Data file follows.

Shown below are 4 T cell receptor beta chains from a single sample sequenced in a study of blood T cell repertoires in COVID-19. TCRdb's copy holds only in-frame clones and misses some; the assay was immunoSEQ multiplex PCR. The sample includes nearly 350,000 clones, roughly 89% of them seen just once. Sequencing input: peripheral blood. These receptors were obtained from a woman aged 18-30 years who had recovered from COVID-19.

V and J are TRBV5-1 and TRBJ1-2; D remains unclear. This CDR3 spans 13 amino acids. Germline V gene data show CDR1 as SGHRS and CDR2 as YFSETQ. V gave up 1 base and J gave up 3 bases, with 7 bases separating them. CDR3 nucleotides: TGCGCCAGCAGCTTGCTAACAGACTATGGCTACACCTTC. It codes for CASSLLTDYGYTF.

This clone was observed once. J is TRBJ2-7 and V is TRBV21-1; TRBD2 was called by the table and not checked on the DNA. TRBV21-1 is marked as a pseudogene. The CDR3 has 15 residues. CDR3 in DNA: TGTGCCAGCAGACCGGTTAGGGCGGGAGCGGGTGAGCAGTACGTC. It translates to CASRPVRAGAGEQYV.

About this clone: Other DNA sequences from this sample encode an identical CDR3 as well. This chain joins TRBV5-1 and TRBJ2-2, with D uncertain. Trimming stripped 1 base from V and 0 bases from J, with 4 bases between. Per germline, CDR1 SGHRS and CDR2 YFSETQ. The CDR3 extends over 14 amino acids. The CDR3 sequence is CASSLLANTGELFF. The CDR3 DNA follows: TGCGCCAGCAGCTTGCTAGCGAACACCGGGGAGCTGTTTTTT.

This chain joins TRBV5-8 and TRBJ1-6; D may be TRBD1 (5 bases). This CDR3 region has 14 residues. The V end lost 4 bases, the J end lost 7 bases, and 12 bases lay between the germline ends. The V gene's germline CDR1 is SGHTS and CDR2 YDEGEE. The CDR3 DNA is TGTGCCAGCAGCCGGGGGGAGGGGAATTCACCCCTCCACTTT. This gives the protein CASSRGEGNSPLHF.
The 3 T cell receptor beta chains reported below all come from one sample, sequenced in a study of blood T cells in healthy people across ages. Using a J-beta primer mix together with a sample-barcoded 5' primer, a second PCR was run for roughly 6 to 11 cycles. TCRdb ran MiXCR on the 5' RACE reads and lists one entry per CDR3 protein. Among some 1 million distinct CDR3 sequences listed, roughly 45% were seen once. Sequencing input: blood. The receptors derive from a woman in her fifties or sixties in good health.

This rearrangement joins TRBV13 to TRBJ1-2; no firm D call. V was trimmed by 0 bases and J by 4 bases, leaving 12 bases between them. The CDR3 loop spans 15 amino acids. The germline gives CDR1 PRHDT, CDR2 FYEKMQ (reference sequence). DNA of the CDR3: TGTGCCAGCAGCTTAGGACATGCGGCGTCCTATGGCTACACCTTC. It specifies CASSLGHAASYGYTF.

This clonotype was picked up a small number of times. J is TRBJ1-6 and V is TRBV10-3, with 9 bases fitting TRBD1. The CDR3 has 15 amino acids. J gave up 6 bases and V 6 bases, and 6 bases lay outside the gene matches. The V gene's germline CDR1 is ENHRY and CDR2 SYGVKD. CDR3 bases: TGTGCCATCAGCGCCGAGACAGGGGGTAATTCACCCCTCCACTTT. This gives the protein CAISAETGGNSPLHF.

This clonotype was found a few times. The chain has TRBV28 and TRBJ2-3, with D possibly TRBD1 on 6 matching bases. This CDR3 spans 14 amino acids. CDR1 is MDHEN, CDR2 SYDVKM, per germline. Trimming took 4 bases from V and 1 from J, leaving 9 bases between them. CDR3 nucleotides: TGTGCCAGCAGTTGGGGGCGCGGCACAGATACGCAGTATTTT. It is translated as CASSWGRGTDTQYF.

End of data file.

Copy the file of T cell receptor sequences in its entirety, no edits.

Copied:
Shown below are 4 T cell receptor beta chains from a single sample sequenced in a study of blood T cell repertoires in COVID-19. TCRdb's copy holds only in-frame clones and misses some; the assay was immunoSEQ multiplex PCR. The sample includes nearly 350,000 clones, roughly 89% of them seen just once. Sequencing input: peripheral blood. These receptors were obtained from a woman aged 18-30 years who had recovered from COVID-19.

V and J are TRBV5-1 and TRBJ1-2; D remains unclear. This CDR3 spans 13 amino acids. Germline V gene data show CDR1 as SGHRS and CDR2 as YFSETQ. V gave up 1 base and J gave up 3 bases, with 7 bases separating them. CDR3 nucleotides: TGCGCCAGCAGCTTGCTAACAGACTATGGCTACACCTTC. It codes for CASSLLTDYGYTF.

This clone was observed once. J is TRBJ2-7 and V is TRBV21-1; TRBD2 was called by the table and not checked on the DNA. TRBV21-1 is marked as a pseudogene. The CDR3 has 15 residues. CDR3 in DNA: TGTGCCAGCAGACCGGTTAGGGCGGGAGCGGGTGAGCAGTACGTC. It translates to CASRPVRAGAGEQYV.

About this clone: Other DNA sequences from this sample encode an identical CDR3 as well. This chain joins TRBV5-1 and TRBJ2-2, with D uncertain. Trimming stripped 1 base from V and 0 bases from J, with 4 bases between. Per germline, CDR1 SGHRS and CDR2 YFSETQ. The CDR3 extends over 14 amino acids. The CDR3 sequence is CASSLLANTGELFF. The CDR3 DNA follows: TGCGCCAGCAGCTTGCTAGCGAACACCGGGGAGCTGTTTTTT.

This chain joins TRBV5-8 and TRBJ1-6; D may be TRBD1 (5 bases). This CDR3 region has 14 residues. The V end lost 4 bases, the J end lost 7 bases, and 12 bases lay between the germline ends. The V gene's germline CDR1 is SGHTS and CDR2 YDEGEE. The CDR3 DNA is TGTGCCAGCAGCCGGGGGGAGGGGAATTCACCCCTCCACTTT. This gives the protein CASSRGEGNSPLHF.
The 3 T cell receptor beta chains reported below all come from one sample, sequenced in a study of blood T cells in healthy people across ages. Using a J-beta primer mix together with a sample-barcoded 5' primer, a second PCR was run for roughly 6 to 11 cycles. TCRdb ran MiXCR on the 5' RACE reads and lists one entry per CDR3 protein. Among some 1 million distinct CDR3 sequences listed, roughly 45% were seen once. Sequencing input: blood. The receptors derive from a woman in her fifties or sixties in good health.

This rearrangement joins TRBV13 to TRBJ1-2; no firm D call. V was trimmed by 0 bases and J by 4 bases, leaving 12 bases between them. The CDR3 loop spans 15 amino acids. The germline gives CDR1 PRHDT, CDR2 FYEKMQ (reference sequence). DNA of the CDR3: TGTGCCAGCAGCTTAGGACATGCGGCGTCCTATGGCTACACCTTC. It specifies CASSLGHAASYGYTF.

This clonotype was picked up a small number of times. J is TRBJ1-6 and V is TRBV10-3, with 9 bases fitting TRBD1. The CDR3 has 15 amino acids. J gave up 6 bases and V 6 bases, and 6 bases lay outside the gene matches. The V gene's germline CDR1 is ENHRY and CDR2 SYGVKD. CDR3 bases: TGTGCCATCAGCGCCGAGACAGGGGGTAATTCACCCCTCCACTTT. This gives the protein CAISAETGGNSPLHF.

This clonotype was found a few times. The chain has TRBV28 and TRBJ2-3, with D possibly TRBD1 on 6 matching bases. This CDR3 spans 14 amino acids. CDR1 is MDHEN, CDR2 SYDVKM, per germline. Trimming took 4 bases from V and 1 from J, leaving 9 bases between them. CDR3 nucleotides: TGTGCCAGCAGTTGGGGGCGCGGCACAGATACGCAGTATTTT. It is translated as CASSWGRGTDTQYF.